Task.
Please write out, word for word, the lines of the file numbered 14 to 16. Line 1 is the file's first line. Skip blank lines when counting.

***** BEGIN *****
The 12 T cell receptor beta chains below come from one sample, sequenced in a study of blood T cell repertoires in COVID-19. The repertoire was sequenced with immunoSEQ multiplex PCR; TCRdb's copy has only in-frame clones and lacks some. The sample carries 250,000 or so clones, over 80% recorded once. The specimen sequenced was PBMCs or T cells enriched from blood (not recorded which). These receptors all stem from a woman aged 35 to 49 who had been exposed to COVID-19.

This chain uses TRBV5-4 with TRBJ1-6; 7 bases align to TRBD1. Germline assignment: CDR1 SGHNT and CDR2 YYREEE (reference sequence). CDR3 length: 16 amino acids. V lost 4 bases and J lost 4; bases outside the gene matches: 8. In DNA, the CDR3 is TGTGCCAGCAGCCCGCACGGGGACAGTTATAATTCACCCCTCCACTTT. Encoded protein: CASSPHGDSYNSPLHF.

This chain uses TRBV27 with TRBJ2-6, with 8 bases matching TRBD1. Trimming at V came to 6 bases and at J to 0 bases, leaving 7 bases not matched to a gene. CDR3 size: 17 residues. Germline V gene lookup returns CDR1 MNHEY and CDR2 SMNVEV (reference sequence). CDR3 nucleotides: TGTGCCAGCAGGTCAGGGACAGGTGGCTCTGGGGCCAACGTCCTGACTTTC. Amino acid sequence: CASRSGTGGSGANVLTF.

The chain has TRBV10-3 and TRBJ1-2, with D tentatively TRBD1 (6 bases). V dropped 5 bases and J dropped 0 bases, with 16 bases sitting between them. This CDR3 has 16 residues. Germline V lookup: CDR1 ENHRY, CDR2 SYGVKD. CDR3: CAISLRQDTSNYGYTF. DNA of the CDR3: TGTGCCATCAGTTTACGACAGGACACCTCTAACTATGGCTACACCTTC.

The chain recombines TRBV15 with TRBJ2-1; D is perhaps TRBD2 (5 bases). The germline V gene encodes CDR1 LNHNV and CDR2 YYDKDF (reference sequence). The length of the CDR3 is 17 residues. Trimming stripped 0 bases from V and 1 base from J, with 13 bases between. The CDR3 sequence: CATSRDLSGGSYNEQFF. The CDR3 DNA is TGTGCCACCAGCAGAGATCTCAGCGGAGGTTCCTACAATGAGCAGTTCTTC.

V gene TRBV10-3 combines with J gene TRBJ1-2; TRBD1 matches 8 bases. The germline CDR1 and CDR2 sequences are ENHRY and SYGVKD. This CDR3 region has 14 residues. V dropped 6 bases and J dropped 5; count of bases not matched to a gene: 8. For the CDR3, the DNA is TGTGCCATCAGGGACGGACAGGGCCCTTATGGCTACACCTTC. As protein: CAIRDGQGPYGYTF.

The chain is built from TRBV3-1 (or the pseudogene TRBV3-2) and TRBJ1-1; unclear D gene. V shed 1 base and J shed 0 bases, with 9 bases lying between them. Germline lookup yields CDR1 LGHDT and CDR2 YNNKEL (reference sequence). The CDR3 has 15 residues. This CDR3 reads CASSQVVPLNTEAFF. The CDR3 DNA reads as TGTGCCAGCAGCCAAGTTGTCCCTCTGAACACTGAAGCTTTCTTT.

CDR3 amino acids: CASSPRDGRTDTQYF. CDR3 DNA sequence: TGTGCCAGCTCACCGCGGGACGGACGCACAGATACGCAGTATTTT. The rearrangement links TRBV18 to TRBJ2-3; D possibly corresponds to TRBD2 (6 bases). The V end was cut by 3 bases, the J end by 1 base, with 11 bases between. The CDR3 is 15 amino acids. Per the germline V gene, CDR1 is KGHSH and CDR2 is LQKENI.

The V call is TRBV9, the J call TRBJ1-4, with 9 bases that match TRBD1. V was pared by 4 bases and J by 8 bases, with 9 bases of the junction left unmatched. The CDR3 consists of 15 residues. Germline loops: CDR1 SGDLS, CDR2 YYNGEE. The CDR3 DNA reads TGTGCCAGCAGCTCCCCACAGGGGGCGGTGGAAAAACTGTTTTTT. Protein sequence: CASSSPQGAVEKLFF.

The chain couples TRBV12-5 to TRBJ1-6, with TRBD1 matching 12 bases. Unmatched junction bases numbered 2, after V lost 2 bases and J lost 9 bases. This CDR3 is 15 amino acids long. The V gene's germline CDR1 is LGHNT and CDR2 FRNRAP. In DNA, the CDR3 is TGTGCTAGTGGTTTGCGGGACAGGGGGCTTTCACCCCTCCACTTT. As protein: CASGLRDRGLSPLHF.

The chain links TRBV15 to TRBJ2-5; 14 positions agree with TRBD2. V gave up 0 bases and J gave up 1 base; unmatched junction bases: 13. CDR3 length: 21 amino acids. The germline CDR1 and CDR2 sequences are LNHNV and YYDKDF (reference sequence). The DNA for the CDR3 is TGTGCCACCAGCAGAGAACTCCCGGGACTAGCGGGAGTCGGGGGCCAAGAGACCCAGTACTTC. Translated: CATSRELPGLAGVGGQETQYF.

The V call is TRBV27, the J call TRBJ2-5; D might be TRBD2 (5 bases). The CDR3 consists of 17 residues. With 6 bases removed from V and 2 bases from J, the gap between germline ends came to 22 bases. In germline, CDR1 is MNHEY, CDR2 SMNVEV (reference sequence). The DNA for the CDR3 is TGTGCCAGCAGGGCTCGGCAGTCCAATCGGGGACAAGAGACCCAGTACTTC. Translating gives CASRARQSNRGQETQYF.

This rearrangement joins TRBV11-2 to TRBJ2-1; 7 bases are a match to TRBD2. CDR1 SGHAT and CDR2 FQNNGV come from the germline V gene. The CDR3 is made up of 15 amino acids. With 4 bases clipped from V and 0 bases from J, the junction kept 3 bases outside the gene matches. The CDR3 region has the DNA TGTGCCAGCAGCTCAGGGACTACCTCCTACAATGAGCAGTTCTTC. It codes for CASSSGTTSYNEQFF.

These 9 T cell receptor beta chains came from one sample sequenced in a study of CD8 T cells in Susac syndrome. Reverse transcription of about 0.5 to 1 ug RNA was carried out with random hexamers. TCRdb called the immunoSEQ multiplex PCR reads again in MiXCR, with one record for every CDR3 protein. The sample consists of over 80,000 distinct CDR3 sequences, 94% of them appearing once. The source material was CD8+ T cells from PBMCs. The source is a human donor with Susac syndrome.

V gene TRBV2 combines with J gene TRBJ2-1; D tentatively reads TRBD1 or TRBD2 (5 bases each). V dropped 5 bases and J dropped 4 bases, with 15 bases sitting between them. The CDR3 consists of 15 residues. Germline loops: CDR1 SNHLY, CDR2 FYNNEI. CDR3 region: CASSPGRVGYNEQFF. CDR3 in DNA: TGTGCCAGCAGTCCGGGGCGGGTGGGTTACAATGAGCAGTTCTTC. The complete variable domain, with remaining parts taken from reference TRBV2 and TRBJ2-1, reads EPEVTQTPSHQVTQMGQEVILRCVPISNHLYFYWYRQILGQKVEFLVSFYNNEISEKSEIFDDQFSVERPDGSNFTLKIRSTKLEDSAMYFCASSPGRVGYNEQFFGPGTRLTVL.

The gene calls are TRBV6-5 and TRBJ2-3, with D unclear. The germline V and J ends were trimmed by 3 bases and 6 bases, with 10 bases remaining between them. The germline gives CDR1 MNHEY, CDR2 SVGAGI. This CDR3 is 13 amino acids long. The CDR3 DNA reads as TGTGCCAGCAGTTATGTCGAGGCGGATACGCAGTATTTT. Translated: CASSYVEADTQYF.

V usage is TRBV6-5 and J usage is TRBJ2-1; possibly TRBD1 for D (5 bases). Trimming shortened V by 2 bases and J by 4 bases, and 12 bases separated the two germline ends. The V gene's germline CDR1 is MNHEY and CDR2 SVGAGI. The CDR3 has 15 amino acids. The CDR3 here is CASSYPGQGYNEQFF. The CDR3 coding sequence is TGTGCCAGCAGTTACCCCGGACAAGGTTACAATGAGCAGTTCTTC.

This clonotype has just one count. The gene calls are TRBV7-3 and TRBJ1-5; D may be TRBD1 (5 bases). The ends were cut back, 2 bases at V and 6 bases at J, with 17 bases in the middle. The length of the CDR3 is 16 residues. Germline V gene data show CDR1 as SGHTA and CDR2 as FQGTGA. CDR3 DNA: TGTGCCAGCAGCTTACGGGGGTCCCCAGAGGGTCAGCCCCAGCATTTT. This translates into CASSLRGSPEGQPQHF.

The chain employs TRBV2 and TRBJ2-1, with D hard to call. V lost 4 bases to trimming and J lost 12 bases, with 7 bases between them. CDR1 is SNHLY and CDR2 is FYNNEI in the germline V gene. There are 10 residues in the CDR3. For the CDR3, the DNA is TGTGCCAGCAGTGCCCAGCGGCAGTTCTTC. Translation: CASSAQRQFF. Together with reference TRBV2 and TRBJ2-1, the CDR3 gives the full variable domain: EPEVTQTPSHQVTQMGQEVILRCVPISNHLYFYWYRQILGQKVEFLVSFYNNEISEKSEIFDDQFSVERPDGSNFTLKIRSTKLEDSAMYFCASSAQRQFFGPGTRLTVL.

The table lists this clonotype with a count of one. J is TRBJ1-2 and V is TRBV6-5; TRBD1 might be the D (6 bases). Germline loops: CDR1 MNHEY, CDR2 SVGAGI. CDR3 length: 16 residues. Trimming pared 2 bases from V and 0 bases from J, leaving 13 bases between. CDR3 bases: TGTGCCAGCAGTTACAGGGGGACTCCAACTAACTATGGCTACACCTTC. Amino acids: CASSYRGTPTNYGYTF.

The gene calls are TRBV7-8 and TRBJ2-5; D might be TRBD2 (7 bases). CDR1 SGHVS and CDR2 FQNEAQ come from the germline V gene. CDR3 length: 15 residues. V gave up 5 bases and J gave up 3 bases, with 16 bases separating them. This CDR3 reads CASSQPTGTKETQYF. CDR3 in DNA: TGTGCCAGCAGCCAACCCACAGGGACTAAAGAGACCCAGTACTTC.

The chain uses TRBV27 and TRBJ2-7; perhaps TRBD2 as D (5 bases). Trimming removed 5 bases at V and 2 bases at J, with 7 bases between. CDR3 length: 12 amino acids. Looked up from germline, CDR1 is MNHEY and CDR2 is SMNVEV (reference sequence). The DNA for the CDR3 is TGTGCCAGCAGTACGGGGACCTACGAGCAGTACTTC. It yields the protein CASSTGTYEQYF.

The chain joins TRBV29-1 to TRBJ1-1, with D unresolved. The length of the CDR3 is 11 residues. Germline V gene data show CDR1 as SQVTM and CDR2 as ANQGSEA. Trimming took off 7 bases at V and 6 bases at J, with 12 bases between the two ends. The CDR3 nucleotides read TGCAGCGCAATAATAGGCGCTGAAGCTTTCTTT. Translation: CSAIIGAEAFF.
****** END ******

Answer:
These 9 T cell receptor beta chains came from one sample sequenced in a study of CD8 T cells in Susac syndrome. Reverse transcription of about 0.5 to 1 ug RNA was carried out with random hexamers. TCRdb called the immunoSEQ multiplex PCR reads again in MiXCR, with one record for every CDR3 protein. The sample consists of over 80,000 distinct CDR3 sequences, 94% of them appearing once. The source material was CD8+ T cells from PBMCs. The source is a human donor with Susac syndrome.

V gene TRBV2 combines with J gene TRBJ2-1; D tentatively reads TRBD1 or TRBD2 (5 bases each). V dropped 5 bases and J dropped 4 bases, with 15 bases sitting between them. The CDR3 consists of 15 residues. Germline loops: CDR1 SNHLY, CDR2 FYNNEI. CDR3 region: CASSPGRVGYNEQFF. CDR3 in DNA: TGTGCCAGCAGTCCGGGGCGGGTGGGTTACAATGAGCAGTTCTTC. The complete variable domain, with remaining parts taken from reference TRBV2 and TRBJ2-1, reads EPEVTQTPSHQVTQMGQEVILRCVPISNHLYFYWYRQILGQKVEFLVSFYNNEISEKSEIFDDQFSVERPDGSNFTLKIRSTKLEDSAMYFCASSPGRVGYNEQFFGPGTRLTVL.

The gene calls are TRBV6-5 and TRBJ2-3, with D unclear. The germline V and J ends were trimmed by 3 bases and 6 bases, with 10 bases remaining between them. The germline gives CDR1 MNHEY, CDR2 SVGAGI. This CDR3 is 13 amino acids long. The CDR3 DNA reads as TGTGCCAGCAGTTATGTCGAGGCGGATACGCAGTATTTT. Translated: CASSYVEADTQYF.